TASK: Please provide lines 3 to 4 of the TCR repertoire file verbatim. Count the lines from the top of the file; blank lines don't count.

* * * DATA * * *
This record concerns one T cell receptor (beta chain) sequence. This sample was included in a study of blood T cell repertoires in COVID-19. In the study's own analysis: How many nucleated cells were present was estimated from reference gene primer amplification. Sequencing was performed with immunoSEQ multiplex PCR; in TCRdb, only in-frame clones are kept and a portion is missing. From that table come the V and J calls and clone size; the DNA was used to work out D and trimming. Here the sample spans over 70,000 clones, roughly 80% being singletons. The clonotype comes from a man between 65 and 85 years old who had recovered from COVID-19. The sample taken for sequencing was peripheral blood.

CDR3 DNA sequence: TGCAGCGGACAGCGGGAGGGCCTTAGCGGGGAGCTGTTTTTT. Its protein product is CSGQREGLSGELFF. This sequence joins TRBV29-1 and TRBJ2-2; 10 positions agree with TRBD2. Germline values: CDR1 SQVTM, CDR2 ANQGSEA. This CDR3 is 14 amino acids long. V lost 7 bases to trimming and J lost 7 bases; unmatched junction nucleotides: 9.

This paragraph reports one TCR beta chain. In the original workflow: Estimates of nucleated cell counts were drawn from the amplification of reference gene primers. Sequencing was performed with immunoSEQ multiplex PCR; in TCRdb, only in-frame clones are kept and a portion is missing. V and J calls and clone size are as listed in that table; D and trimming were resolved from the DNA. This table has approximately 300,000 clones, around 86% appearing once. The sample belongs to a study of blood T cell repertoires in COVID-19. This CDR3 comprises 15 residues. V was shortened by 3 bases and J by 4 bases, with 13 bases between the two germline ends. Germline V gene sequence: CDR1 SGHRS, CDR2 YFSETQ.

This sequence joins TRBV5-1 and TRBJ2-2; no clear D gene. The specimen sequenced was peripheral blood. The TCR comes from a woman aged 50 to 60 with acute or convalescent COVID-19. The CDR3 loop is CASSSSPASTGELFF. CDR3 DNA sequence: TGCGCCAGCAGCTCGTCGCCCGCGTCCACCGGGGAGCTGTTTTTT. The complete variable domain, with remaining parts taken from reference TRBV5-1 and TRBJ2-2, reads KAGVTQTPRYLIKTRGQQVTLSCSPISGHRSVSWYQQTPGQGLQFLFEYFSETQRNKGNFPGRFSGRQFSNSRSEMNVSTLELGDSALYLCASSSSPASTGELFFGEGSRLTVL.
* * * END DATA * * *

This paragraph reports one TCR beta chain. In the original workflow: Estimates of nucleated cell counts were drawn from the amplification of reference gene primers. Sequencing was performed with immunoSEQ multiplex PCR; in TCRdb, only in-frame clones are kept and a portion is missing. V and J calls and clone size are as listed in that table; D and trimming were resolved from the DNA. This table has approximately 300,000 clones, around 86% appearing once. The sample belongs to a study of blood T cell repertoires in COVID-19. This CDR3 comprises 15 residues. V was shortened by 3 bases and J by 4 bases, with 13 bases between the two germline ends. Germline V gene sequence: CDR1 SGHRS, CDR2 YFSETQ.

This sequence joins TRBV5-1 and TRBJ2-2; no clear D gene. The specimen sequenced was peripheral blood. The TCR comes from a woman aged 50 to 60 with acute or convalescent COVID-19. The CDR3 loop is CASSSSPASTGELFF. CDR3 DNA sequence: TGCGCCAGCAGCTCGTCGCCCGCGTCCACCGGGGAGCTGTTTTTT. The complete variable domain, with remaining parts taken from reference TRBV5-1 and TRBJ2-2, reads KAGVTQTPRYLIKTRGQQVTLSCSPISGHRSVSWYQQTPGQGLQFLFEYFSETQRNKGNFPGRFSGRQFSNSRSEMNVSTLELGDSALYLCASSSSPASTGELFFGEGSRLTVL.